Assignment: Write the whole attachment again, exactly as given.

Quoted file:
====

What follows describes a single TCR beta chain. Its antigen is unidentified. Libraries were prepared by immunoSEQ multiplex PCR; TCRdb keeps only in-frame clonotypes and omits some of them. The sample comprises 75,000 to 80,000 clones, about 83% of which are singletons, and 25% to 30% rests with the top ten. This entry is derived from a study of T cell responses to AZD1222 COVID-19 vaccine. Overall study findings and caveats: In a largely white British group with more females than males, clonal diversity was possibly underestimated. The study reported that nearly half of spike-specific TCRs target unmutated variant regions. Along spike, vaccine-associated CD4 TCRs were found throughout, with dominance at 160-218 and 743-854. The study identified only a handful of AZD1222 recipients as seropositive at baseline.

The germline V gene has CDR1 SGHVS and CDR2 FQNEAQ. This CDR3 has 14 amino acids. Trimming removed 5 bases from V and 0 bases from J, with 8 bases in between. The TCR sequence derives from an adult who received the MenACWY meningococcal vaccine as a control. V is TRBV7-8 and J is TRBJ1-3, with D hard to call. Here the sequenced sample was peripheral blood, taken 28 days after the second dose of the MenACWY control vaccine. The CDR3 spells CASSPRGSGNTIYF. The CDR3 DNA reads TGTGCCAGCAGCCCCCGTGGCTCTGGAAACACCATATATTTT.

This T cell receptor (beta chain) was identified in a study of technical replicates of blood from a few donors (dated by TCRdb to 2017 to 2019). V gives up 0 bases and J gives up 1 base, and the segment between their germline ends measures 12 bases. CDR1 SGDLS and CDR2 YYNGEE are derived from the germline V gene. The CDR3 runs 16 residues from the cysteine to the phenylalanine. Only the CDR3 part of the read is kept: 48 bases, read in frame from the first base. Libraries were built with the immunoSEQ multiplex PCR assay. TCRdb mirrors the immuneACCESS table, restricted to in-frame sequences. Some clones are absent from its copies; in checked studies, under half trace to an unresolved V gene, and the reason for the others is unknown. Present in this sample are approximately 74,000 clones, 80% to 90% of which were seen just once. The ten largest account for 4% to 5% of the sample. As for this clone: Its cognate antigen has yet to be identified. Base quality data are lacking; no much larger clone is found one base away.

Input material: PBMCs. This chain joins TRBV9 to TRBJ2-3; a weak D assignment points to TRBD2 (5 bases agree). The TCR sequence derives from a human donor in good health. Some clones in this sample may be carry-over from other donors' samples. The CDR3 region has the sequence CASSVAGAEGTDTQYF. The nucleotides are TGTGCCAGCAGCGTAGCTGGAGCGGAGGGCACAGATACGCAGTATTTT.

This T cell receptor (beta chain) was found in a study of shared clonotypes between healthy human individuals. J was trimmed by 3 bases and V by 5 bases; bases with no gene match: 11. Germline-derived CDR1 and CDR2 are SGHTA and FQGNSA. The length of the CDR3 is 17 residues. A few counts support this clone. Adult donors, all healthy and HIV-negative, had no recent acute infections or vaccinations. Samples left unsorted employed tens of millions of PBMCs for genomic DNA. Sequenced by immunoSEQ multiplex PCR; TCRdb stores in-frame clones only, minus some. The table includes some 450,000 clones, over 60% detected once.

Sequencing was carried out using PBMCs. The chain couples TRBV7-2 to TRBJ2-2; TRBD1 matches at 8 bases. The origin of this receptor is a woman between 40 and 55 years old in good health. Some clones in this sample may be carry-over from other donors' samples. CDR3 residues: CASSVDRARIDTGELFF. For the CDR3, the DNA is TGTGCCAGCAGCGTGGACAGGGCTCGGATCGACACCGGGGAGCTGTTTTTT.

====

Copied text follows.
What follows describes a single TCR beta chain. Its antigen is unidentified. Libraries were prepared by immunoSEQ multiplex PCR; TCRdb keeps only in-frame clonotypes and omits some of them. The sample comprises 75,000 to 80,000 clones, about 83% of which are singletons, and 25% to 30% rests with the top ten. This entry is derived from a study of T cell responses to AZD1222 COVID-19 vaccine. Overall study findings and caveats: In a largely white British group with more females than males, clonal diversity was possibly underestimated. The study reported that nearly half of spike-specific TCRs target unmutated variant regions. Along spike, vaccine-associated CD4 TCRs were found throughout, with dominance at 160-218 and 743-854. The study identified only a handful of AZD1222 recipients as seropositive at baseline.

The germline V gene has CDR1 SGHVS and CDR2 FQNEAQ. This CDR3 has 14 amino acids. Trimming removed 5 bases from V and 0 bases from J, with 8 bases in between. The TCR sequence derives from an adult who received the MenACWY meningococcal vaccine as a control. V is TRBV7-8 and J is TRBJ1-3, with D hard to call. Here the sequenced sample was peripheral blood, taken 28 days after the second dose of the MenACWY control vaccine. The CDR3 spells CASSPRGSGNTIYF. The CDR3 DNA reads TGTGCCAGCAGCCCCCGTGGCTCTGGAAACACCATATATTTT.

This T cell receptor (beta chain) was identified in a study of technical replicates of blood from a few donors (dated by TCRdb to 2017 to 2019). V gives up 0 bases and J gives up 1 base, and the segment between their germline ends measures 12 bases. CDR1 SGDLS and CDR2 YYNGEE are derived from the germline V gene. The CDR3 runs 16 residues from the cysteine to the phenylalanine. Only the CDR3 part of the read is kept: 48 bases, read in frame from the first base. Libraries were built with the immunoSEQ multiplex PCR assay. TCRdb mirrors the immuneACCESS table, restricted to in-frame sequences. Some clones are absent from its copies; in checked studies, under half trace to an unresolved V gene, and the reason for the others is unknown. Present in this sample are approximately 74,000 clones, 80% to 90% of which were seen just once. The ten largest account for 4% to 5% of the sample. As for this clone: Its cognate antigen has yet to be identified. Base quality data are lacking; no much larger clone is found one base away.

Input material: PBMCs. This chain joins TRBV9 to TRBJ2-3; a weak D assignment points to TRBD2 (5 bases agree). The TCR sequence derives from a human donor in good health. Some clones in this sample may be carry-over from other donors' samples. The CDR3 region has the sequence CASSVAGAEGTDTQYF. The nucleotides are TGTGCCAGCAGCGTAGCTGGAGCGGAGGGCACAGATACGCAGTATTTT.

This T cell receptor (beta chain) was found in a study of shared clonotypes between healthy human individuals. J was trimmed by 3 bases and V by 5 bases; bases with no gene match: 11. Germline-derived CDR1 and CDR2 are SGHTA and FQGNSA. The length of the CDR3 is 17 residues. A few counts support this clone. Adult donors, all healthy and HIV-negative, had no recent acute infections or vaccinations. Samples left unsorted employed tens of millions of PBMCs for genomic DNA. Sequenced by immunoSEQ multiplex PCR; TCRdb stores in-frame clones only, minus some. The table includes some 450,000 clones, over 60% detected once.

Sequencing was carried out using PBMCs. The chain couples TRBV7-2 to TRBJ2-2; TRBD1 matches at 8 bases. The origin of this receptor is a woman between 40 and 55 years old in good health. Some clones in this sample may be carry-over from other donors' samples. CDR3 residues: CASSVDRARIDTGELFF. For the CDR3, the DNA is TGTGCCAGCAGCGTGGACAGGGCTCGGATCGACACCGGGGAGCTGTTTTTT.